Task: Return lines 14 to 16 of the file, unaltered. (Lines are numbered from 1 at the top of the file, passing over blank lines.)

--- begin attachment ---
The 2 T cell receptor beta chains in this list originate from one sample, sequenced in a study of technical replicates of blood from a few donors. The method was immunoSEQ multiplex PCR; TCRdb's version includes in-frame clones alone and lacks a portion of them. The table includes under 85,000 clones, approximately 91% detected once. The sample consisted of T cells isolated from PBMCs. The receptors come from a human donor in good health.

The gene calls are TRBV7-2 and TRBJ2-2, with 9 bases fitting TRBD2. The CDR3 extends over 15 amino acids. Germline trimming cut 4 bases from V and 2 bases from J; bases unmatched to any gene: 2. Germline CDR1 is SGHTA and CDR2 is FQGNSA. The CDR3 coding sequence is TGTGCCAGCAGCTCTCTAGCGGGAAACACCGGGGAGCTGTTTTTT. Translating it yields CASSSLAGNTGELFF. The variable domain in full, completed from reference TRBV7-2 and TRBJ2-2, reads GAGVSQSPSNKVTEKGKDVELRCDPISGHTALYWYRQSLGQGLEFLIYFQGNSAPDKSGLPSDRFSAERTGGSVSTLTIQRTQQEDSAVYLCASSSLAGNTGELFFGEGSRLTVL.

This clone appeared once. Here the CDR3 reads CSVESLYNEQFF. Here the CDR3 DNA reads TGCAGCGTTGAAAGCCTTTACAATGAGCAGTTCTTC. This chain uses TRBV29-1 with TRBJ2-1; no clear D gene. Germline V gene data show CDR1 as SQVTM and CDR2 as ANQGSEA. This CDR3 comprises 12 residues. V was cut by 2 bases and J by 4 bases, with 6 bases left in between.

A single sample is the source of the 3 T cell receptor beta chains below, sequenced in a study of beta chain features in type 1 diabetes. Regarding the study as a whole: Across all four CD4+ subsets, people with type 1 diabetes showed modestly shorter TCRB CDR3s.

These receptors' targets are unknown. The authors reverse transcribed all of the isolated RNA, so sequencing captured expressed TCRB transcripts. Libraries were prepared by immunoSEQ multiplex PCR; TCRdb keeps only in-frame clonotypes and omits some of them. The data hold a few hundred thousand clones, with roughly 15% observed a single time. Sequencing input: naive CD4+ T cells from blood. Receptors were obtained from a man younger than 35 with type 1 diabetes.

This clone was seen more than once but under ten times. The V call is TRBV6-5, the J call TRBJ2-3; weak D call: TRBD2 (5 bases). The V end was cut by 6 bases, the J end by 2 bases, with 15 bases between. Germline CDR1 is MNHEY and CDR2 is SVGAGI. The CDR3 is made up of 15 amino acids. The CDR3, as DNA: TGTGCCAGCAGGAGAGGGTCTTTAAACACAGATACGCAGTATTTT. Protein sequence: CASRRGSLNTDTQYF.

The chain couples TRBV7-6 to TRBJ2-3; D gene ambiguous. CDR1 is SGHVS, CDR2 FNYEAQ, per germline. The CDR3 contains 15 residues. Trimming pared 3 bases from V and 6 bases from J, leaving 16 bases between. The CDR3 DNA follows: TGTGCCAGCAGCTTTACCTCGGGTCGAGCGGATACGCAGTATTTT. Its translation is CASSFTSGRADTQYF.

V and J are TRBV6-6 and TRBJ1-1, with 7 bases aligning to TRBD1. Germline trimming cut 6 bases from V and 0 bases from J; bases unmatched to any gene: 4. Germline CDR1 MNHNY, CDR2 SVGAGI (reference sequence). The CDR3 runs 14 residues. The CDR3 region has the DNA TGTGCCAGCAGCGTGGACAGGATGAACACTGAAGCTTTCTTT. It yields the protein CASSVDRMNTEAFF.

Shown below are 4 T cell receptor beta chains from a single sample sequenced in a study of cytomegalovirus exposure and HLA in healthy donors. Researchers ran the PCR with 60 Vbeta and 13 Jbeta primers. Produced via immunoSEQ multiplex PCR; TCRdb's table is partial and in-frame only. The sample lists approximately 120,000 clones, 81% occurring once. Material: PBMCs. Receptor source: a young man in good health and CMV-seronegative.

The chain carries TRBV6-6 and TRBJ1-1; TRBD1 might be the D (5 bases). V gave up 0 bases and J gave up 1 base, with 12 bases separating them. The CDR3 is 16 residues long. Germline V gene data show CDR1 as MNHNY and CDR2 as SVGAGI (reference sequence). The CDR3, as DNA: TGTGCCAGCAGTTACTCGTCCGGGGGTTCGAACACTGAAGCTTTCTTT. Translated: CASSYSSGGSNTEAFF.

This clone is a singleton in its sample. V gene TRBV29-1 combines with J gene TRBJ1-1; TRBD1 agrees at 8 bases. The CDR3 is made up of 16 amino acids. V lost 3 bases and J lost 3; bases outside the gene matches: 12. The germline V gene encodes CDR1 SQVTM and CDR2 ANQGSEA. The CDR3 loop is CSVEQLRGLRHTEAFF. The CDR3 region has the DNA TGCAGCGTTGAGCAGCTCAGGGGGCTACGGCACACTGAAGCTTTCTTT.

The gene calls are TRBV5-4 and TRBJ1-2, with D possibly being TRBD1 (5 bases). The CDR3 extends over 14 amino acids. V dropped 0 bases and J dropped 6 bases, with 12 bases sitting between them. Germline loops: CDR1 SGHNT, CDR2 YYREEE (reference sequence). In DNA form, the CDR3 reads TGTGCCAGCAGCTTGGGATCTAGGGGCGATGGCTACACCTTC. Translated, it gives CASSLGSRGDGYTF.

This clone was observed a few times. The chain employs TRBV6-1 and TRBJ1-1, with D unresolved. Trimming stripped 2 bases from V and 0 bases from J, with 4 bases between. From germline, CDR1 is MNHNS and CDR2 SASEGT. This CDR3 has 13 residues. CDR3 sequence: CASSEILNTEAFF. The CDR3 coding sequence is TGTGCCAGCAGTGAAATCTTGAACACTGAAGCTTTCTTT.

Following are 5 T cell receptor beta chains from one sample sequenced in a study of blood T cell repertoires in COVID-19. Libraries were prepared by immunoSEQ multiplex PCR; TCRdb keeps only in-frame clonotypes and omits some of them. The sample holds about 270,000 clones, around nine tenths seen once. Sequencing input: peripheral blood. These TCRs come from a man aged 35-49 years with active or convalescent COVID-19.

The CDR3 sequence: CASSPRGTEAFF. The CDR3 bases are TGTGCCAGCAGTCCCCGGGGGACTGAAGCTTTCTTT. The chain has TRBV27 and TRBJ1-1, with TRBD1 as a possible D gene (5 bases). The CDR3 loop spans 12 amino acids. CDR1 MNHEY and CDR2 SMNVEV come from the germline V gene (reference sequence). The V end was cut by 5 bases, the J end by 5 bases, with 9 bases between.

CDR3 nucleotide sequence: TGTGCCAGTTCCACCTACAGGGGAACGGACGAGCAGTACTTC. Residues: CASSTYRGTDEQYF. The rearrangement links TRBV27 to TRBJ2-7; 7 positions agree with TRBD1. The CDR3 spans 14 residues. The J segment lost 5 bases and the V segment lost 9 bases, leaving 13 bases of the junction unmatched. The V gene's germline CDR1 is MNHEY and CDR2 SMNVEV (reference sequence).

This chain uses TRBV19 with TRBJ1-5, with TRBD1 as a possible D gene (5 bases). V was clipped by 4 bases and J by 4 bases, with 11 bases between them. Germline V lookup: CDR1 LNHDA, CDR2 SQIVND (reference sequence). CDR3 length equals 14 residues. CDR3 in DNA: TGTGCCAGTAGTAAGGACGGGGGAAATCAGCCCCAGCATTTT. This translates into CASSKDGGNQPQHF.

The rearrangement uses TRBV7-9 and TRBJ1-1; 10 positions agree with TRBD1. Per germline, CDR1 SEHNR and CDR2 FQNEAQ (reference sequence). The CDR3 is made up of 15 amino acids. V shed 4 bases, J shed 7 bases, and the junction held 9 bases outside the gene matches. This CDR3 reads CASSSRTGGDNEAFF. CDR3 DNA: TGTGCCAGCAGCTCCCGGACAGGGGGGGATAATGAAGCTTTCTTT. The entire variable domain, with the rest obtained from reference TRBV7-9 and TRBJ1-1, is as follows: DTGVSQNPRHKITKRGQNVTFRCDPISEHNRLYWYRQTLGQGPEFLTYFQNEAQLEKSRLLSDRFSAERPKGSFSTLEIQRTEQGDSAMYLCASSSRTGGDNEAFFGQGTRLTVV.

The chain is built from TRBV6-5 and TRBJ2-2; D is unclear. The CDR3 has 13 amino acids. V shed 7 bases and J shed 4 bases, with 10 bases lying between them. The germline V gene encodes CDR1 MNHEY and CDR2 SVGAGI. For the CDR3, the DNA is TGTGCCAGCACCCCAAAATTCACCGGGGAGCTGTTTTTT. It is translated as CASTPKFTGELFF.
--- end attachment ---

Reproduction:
Following are 5 T cell receptor beta chains from one sample sequenced in a study of blood T cell repertoires in COVID-19. Libraries were prepared by immunoSEQ multiplex PCR; TCRdb keeps only in-frame clonotypes and omits some of them. The sample holds about 270,000 clones, around nine tenths seen once. Sequencing input: peripheral blood. These TCRs come from a man aged 35-49 years with active or convalescent COVID-19.

The CDR3 sequence: CASSPRGTEAFF. The CDR3 bases are TGTGCCAGCAGTCCCCGGGGGACTGAAGCTTTCTTT. The chain has TRBV27 and TRBJ1-1, with TRBD1 as a possible D gene (5 bases). The CDR3 loop spans 12 amino acids. CDR1 MNHEY and CDR2 SMNVEV come from the germline V gene (reference sequence). The V end was cut by 5 bases, the J end by 5 bases, with 9 bases between.

CDR3 nucleotide sequence: TGTGCCAGTTCCACCTACAGGGGAACGGACGAGCAGTACTTC. Residues: CASSTYRGTDEQYF. The rearrangement links TRBV27 to TRBJ2-7; 7 positions agree with TRBD1. The CDR3 spans 14 residues. The J segment lost 5 bases and the V segment lost 9 bases, leaving 13 bases of the junction unmatched. The V gene's germline CDR1 is MNHEY and CDR2 SMNVEV (reference sequence).